Much like the Snow White/Prince Charming and Cinderella backstories we’ve gotten for the past few weeks, this was an inversion of the Disneyfied conventions we’ve been raised on. It was a nice twist to see Jiminy’s parents (marvellously played by Buffy vet Harry Groener and ‘Barb from Cougartown’s Carolyn Hennesy) as cons who use their son and their travelling marionette show to help them swindle and steal (Sidenote: This was another parallel to Lost, which also featured con parents and the troubled children they raise with Josh Holloway’s Sawyer). Groener and Hennesy played their parts exceptionally well, finishing each other’s lines with wit aplomb (I found them slightly reminiscent of Mr and Mrs Thenardier, the memorable thieves from Les Miserables). The reveal behind Geppetto and Jiminy’s relationship (Geppetto was the young boy whose parents Jiminy accidentally turned to wood in his attempt to escape from his own parents, and it was Jiminy’s wish to become a cricket to help the boy) was both heartfelt and, again, obvious.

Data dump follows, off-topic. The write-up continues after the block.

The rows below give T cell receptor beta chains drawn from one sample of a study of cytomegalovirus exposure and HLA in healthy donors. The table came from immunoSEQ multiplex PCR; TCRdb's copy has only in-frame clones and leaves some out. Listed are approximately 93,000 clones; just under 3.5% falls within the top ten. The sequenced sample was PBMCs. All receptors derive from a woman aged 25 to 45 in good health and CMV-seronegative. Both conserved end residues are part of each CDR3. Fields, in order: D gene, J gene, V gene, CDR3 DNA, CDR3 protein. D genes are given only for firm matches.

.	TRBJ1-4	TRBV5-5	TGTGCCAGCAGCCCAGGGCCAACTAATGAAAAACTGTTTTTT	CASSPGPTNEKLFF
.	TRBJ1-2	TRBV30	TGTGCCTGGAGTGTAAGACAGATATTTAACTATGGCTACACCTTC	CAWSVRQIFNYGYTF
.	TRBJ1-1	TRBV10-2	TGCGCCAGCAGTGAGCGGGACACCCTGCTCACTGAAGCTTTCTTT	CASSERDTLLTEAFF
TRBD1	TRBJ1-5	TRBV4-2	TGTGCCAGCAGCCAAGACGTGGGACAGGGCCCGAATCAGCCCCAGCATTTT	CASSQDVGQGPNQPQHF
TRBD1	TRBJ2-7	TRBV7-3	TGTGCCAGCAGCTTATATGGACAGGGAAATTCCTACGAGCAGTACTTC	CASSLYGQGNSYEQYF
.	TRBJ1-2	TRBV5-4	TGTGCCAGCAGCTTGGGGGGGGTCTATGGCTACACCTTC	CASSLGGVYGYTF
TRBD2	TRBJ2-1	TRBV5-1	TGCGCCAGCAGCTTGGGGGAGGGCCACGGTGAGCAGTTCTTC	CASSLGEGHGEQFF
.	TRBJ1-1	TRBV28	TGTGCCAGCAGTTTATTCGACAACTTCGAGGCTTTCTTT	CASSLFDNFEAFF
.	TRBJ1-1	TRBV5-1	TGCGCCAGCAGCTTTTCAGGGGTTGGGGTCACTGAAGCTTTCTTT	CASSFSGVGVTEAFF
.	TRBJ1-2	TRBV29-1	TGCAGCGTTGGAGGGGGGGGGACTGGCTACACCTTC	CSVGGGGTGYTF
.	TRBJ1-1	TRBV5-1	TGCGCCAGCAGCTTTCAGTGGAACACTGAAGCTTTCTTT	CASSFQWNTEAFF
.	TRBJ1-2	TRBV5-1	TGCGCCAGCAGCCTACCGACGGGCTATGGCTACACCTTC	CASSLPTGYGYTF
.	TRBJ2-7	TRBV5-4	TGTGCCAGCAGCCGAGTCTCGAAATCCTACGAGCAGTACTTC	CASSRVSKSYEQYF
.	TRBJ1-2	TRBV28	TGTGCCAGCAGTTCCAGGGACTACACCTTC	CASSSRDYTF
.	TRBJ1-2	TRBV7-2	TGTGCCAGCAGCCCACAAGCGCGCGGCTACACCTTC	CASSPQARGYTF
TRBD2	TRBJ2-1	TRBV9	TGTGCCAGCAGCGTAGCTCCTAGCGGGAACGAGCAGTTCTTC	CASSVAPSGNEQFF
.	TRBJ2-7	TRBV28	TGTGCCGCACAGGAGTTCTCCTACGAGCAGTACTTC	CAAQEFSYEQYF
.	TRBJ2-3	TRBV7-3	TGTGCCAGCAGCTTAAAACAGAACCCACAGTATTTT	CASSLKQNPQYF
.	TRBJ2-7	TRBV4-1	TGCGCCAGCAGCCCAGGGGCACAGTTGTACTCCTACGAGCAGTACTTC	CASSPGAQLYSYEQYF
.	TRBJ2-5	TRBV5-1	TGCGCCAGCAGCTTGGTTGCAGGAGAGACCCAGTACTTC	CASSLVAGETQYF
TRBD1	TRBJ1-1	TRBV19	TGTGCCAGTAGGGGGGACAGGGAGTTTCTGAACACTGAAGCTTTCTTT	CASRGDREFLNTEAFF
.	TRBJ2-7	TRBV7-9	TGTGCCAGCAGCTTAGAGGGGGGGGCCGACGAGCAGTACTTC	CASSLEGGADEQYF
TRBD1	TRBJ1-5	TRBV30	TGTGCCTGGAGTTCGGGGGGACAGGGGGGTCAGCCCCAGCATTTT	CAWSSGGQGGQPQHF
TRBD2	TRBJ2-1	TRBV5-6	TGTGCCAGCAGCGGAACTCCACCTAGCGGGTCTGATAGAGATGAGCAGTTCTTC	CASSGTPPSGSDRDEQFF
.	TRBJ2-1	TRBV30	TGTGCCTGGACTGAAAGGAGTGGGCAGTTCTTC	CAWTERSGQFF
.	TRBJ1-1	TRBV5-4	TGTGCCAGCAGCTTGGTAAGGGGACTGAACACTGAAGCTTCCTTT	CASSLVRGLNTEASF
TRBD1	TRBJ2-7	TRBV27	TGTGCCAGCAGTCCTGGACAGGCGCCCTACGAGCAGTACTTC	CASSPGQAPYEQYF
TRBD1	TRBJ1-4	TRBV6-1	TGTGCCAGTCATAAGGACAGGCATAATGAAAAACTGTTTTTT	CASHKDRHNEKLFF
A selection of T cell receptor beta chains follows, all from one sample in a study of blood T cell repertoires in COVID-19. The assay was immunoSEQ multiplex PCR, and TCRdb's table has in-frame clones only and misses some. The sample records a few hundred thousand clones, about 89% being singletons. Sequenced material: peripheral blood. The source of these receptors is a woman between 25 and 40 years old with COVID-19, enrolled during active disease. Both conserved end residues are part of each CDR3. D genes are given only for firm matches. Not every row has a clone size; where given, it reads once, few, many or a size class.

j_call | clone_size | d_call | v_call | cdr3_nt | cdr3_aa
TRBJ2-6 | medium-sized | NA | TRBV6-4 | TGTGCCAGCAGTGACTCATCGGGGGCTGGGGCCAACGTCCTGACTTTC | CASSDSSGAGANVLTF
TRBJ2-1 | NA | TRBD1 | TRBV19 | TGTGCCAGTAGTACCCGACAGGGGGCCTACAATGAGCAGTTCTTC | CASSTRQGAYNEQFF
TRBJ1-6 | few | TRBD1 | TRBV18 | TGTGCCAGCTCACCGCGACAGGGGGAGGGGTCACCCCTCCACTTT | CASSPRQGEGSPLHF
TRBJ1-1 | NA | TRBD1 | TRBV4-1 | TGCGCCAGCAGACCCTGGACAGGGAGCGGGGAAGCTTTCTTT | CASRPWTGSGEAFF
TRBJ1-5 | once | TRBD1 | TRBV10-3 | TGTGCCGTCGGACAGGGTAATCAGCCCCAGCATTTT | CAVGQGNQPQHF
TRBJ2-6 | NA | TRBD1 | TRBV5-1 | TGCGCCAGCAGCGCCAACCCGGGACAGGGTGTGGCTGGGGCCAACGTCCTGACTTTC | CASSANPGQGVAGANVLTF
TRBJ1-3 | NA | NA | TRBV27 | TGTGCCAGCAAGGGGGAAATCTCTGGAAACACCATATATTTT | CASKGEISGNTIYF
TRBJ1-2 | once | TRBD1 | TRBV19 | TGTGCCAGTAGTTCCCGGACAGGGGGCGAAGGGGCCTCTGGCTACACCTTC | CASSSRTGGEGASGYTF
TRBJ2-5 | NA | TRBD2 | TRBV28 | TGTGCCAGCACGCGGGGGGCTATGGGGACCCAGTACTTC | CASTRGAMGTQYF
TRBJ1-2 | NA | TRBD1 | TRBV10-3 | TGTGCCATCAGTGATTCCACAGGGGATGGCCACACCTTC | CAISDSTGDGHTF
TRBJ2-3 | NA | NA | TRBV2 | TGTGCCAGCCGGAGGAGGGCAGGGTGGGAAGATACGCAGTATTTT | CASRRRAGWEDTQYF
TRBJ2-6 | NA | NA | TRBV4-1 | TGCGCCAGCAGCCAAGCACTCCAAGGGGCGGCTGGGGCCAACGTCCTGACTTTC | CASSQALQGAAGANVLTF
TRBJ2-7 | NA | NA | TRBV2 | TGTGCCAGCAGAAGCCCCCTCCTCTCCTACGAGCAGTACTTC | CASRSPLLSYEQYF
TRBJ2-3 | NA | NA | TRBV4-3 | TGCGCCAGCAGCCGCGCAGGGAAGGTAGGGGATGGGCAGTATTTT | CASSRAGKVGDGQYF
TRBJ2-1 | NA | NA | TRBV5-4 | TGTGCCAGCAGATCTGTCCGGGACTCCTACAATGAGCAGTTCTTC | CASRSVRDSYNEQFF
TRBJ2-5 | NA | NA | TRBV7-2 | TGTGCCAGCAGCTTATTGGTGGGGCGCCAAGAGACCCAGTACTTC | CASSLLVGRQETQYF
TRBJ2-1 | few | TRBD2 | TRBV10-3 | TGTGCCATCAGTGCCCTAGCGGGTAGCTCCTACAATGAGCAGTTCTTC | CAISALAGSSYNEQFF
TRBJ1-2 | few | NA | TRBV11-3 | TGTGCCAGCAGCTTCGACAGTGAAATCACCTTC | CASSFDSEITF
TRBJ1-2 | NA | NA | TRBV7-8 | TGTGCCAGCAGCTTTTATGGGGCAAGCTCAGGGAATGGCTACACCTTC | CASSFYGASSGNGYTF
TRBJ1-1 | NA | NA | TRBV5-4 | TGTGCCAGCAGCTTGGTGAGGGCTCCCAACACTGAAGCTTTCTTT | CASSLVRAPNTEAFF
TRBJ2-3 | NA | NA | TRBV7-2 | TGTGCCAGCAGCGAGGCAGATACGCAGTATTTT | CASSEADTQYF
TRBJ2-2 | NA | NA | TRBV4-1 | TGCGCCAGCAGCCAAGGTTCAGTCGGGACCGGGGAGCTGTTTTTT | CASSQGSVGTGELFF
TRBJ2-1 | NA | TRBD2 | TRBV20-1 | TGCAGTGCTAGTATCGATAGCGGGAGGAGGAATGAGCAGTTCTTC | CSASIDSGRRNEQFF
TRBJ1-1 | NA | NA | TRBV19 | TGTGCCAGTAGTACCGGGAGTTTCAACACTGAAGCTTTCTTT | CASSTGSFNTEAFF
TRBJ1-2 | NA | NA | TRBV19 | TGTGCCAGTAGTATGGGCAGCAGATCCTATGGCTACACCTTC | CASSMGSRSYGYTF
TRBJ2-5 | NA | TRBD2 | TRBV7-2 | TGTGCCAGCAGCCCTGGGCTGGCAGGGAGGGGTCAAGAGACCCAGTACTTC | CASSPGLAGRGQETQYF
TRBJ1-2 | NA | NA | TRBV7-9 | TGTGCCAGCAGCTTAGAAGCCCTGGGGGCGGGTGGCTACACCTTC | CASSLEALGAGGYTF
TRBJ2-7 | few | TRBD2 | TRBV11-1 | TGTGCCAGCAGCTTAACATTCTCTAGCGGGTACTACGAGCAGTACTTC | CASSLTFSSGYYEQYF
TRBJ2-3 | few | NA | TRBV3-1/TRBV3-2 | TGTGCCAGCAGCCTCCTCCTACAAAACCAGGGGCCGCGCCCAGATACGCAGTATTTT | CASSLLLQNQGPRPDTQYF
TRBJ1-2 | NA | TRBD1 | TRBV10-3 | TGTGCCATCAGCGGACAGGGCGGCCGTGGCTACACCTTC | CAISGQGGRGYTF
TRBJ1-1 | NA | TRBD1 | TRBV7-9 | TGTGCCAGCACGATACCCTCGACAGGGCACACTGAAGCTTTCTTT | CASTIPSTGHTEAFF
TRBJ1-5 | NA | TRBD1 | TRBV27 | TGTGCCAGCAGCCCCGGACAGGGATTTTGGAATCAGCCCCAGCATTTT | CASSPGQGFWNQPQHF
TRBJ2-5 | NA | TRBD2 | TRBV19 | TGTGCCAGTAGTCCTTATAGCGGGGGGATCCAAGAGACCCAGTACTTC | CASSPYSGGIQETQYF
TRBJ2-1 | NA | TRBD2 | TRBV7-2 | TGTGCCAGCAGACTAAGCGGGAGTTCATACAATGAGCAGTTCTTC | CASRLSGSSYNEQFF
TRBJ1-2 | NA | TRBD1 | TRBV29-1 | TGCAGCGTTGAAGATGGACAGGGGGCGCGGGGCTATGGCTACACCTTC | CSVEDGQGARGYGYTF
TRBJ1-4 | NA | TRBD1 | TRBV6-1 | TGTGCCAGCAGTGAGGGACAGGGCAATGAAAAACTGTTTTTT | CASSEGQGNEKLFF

Five weeks in, I think that the show is settling into a Lost-like formula that explores the background of its characters and slowly advances the contemporary Storybrooke-curse plot. Given that its intended audience is families, I’m semi-okay with that. I do think that the show can still be entertaining without pandering to its younger viewers, but considering the deft balance that’s required to make this show the hit it is, all involved should be quite pleased with the result. With that said, I do hope that the wheels begin spinning just a bit faster as the show heads into its fall finale in a few weeks.